Once the crop was done, I set the log in a dry spot and let it go dormant. Two months later, now an old hand at the process, I soaked the log and set up the humidity tent. Two weeks later, I had another crop, pretty much like the first one. We had a family gathering planned, so this time I let them grow and was able to harves about a dozen large mushrooms all at once. It was a little tricky, because the ones that had emerged the earliest were showing signs of shriveling. They were still delicious.
The log is now drying out. I’m anxious to try another crop in warmer weather, which is only a few weeks away. The first two crops may have suffered because our kitchen drops into the mid 50’s (F) at night. If what I read is correct, a warmer environment should result in faster growth and larger mushrooms.
Alexis Wichowski reviews the evolution of folksonomies, concluding that may be flawed, but they are the best means known to track what is happening with the non–mainstream of the information environment.
Josh Pasek, et. al. find on careful analysis that there is no correlation between grades and Facebook use.
The Society for Neuroscience has announced an initiative to get it’s members to contribute to Wikipedia in order to promote public education about neuroscience. The initiative is summarized in Neuroscience Quarterly.
Seed Magazine interviews Alison Gopnik who suggests that children are like the R&D department of the human species.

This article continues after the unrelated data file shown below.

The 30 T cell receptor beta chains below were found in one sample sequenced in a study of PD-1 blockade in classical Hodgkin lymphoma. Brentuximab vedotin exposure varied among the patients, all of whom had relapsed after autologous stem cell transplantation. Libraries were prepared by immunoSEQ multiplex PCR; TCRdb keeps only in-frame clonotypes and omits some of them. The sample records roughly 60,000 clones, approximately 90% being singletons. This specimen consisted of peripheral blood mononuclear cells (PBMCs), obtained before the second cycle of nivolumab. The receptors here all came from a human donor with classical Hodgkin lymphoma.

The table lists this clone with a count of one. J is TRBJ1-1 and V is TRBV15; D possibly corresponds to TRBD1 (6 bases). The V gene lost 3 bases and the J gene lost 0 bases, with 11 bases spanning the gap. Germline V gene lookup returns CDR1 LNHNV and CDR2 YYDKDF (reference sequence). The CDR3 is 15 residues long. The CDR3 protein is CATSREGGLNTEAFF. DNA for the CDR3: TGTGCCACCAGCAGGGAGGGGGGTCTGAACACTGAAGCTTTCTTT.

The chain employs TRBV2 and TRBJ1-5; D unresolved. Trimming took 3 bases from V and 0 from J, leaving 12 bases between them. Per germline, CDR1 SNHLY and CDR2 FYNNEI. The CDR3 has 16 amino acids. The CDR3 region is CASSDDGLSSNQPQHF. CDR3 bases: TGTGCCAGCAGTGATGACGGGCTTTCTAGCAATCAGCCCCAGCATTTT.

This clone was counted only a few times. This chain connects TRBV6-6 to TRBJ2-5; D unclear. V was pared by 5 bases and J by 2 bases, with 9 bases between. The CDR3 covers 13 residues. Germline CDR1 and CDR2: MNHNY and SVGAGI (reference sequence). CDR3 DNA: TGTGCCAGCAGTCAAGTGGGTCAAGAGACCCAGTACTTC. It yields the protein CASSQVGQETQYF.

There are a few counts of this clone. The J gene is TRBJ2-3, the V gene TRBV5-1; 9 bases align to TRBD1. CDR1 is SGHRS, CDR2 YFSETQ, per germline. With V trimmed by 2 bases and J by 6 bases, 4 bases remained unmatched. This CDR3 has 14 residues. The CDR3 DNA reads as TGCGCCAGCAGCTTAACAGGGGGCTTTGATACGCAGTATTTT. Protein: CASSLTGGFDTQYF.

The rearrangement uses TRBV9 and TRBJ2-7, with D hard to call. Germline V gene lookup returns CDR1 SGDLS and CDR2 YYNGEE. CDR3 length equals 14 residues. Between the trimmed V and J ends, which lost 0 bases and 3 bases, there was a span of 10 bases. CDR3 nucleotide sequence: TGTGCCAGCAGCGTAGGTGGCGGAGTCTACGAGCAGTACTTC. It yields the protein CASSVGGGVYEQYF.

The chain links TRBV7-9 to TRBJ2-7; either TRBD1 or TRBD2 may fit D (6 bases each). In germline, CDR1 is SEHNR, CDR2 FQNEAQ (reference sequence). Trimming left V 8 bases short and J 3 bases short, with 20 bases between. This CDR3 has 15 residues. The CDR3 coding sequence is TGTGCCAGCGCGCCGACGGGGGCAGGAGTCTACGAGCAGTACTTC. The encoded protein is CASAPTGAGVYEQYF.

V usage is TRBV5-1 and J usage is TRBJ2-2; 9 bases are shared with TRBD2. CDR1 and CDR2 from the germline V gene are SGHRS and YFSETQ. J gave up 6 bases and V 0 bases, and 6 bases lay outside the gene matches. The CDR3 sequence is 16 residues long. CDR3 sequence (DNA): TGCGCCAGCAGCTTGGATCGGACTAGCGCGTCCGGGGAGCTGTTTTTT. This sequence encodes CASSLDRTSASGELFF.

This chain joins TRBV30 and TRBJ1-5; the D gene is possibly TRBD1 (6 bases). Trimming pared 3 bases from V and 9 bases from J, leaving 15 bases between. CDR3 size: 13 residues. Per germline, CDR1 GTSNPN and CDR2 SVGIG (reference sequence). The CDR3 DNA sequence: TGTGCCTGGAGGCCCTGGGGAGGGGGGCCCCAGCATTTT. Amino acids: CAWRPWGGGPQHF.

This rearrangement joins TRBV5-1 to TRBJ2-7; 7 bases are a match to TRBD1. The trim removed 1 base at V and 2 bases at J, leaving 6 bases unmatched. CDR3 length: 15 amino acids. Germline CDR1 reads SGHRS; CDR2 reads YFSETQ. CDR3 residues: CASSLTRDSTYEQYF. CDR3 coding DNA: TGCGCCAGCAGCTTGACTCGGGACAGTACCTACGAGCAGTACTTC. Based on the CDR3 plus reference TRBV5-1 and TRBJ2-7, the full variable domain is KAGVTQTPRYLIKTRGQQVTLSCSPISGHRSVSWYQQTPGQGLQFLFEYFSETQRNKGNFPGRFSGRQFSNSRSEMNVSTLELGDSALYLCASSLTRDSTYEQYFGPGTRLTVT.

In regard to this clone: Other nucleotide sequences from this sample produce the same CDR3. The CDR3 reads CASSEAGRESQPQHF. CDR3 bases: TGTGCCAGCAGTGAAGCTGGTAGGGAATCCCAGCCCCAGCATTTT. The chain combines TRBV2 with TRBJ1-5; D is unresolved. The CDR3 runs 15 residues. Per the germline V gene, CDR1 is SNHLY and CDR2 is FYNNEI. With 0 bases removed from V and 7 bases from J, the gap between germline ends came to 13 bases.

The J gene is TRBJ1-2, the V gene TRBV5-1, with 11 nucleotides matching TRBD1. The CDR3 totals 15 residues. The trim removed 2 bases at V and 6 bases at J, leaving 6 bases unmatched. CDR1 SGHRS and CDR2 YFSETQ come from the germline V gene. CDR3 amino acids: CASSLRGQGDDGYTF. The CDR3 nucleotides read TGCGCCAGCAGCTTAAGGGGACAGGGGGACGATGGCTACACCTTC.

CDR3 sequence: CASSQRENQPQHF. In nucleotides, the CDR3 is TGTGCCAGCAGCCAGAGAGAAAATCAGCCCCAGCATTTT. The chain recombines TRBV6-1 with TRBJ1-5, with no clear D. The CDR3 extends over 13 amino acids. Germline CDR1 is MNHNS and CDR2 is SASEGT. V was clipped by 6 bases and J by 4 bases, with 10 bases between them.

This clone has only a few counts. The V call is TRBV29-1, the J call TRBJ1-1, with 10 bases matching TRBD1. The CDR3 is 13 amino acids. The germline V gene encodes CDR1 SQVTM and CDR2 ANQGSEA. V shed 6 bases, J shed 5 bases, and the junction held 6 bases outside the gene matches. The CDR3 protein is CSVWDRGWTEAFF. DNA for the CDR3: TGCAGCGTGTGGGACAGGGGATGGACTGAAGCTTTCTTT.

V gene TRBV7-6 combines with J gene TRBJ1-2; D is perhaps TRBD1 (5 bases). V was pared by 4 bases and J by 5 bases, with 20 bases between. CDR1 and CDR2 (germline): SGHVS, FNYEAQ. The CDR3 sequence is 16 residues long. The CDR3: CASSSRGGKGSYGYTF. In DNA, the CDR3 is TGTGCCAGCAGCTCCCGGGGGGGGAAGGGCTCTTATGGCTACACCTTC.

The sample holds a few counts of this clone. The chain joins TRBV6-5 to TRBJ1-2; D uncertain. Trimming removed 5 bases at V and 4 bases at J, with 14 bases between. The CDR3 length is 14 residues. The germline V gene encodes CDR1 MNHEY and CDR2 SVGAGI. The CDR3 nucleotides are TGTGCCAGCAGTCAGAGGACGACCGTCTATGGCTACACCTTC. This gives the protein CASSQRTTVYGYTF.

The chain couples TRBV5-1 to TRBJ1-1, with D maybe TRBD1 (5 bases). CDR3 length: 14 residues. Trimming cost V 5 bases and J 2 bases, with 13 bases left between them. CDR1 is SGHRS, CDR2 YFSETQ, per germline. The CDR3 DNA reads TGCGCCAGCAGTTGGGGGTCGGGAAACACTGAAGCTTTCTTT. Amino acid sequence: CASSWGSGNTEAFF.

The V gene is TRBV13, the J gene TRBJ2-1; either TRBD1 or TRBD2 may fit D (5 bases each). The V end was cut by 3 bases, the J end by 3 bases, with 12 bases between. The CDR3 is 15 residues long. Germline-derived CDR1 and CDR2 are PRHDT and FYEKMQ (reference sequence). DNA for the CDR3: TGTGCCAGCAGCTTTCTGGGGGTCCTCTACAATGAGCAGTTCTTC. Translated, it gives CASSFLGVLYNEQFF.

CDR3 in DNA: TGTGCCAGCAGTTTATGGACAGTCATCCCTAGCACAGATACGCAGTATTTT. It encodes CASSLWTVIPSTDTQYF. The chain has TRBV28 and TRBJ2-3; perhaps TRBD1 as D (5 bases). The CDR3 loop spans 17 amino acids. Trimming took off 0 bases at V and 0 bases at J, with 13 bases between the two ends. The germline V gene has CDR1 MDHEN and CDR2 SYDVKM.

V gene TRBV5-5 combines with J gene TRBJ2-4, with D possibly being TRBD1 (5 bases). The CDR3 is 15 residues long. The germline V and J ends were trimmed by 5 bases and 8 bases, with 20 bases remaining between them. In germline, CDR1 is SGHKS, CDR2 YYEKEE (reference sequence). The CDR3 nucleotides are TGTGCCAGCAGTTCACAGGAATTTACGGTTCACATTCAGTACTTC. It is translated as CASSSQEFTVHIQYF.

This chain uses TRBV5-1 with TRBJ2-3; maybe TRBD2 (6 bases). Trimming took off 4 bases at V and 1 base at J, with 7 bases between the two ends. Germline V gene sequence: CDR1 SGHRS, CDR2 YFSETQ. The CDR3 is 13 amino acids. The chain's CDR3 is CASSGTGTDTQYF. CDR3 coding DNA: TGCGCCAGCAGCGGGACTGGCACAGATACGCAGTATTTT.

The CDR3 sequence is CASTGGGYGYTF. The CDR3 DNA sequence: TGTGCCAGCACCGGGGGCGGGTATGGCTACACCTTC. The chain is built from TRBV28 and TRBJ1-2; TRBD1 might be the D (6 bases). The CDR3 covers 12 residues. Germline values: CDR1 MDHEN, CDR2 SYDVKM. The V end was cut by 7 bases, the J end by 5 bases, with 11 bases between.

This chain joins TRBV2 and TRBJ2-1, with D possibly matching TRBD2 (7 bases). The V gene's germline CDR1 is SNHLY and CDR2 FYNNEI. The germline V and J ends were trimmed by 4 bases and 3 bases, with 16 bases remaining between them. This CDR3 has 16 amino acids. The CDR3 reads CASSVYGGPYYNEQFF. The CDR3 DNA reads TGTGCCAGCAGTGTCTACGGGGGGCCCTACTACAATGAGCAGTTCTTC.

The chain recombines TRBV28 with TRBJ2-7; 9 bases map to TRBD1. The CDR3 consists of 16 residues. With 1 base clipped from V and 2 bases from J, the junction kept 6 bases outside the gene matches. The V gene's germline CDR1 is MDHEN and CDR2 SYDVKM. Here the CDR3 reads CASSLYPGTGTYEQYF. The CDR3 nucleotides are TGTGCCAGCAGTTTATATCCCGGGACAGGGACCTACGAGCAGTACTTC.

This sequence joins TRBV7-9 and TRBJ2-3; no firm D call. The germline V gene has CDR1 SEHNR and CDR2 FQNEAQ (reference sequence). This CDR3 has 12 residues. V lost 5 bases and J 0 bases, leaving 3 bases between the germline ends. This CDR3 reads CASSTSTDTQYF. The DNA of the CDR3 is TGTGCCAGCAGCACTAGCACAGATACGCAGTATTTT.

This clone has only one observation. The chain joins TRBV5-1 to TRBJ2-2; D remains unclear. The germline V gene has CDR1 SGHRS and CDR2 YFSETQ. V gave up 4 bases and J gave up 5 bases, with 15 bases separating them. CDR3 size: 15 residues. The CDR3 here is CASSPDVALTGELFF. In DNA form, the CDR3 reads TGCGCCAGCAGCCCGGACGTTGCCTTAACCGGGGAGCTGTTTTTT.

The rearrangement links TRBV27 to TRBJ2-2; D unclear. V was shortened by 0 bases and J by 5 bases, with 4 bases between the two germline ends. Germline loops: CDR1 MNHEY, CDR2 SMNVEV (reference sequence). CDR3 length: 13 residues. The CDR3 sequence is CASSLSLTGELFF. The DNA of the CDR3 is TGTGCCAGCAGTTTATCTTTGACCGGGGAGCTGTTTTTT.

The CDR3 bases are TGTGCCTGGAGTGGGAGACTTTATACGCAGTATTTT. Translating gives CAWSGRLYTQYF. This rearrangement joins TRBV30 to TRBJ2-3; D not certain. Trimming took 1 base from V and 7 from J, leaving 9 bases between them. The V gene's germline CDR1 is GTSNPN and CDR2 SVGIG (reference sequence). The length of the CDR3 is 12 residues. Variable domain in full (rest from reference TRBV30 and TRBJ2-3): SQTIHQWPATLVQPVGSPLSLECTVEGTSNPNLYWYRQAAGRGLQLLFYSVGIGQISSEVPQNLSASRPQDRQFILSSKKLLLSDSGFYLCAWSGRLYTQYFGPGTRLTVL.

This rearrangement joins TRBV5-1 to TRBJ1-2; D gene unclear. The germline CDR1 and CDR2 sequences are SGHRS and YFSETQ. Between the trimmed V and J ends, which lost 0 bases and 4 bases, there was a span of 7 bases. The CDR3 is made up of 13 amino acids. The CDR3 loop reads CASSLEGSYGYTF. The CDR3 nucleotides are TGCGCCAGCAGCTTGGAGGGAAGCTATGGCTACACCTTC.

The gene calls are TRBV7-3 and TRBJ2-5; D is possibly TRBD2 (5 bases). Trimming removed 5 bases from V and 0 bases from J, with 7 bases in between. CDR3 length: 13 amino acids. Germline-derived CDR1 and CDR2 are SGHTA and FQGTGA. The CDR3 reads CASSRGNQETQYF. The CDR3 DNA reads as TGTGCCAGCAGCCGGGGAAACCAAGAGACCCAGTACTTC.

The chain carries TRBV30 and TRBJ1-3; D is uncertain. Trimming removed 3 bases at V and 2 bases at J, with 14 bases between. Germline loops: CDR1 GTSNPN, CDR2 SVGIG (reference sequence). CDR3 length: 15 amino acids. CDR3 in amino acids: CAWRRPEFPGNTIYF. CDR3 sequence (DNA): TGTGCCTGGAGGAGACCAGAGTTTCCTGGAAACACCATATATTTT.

Andrew Maynard writes how C. P. Snow’s essay of 50 years ago on “two cultures” has formed a smokescreen that masks living in a world divided into the rich and the poor, where science and technology are increasingly able to bridge this divide, but don’t.
Marshall Kirkpatrick sees Firefox as a Facebook challenger. If the two technologies converge, Firefox will start with a lead.
Richard Bernstein argues that US immigrants continue to make astounding contributions by creating new technologies and new companies.
Evgeny Morozov takes on Tim O’Reilly and argues that we don’t need to reinvent the book for the web age.
StevenB picks up on J. J. Abrams Magic of Mystery article in Wired and suggests that understanding the “spoiler generation” can lead academic librarians to help students find the joy of experiencing the process of discovery.
Julianne in Cosmic Variance describes two interview styles, one that looks like a way to find talent and the other a way to overlook it.
What was Merck thinking? And Elsevier? Bob Grant reports on how Merck paid Elsevier to publish a fake peer-reviewed journal that reported favorably on Merck products.
Summer Johnson’s comments on Merck’s fake journal in the biothects.net blog. He points out “These kinds of endeavors are not possible without help.”
Anne-Marie Deitering comments on Merck’s fake journal in her info-feteshist blog. She argues that ultimate control is passing away from scholars’ and researchers’ professional societies and into the hands of corporate entities.
Christopher Dawson reviews Nature’s Scitable, concluding that he content is accessible, deep, relevant, and understandable.
Doc Searls wonders if Google’s lack of progress on basic search is because of advertising.
Sajid Surve reviews experiements done by Stanley Milgram and Jerry Burger and concludes, sadly, that when presented with a perceived authority figure, the majority of people will override their moral compass in favor of obedience.
Neil Schlager’s piece arguing that the fundamental problem with reference publishing is discoverability.
Jason Fell summarizes three paid content strategies that work.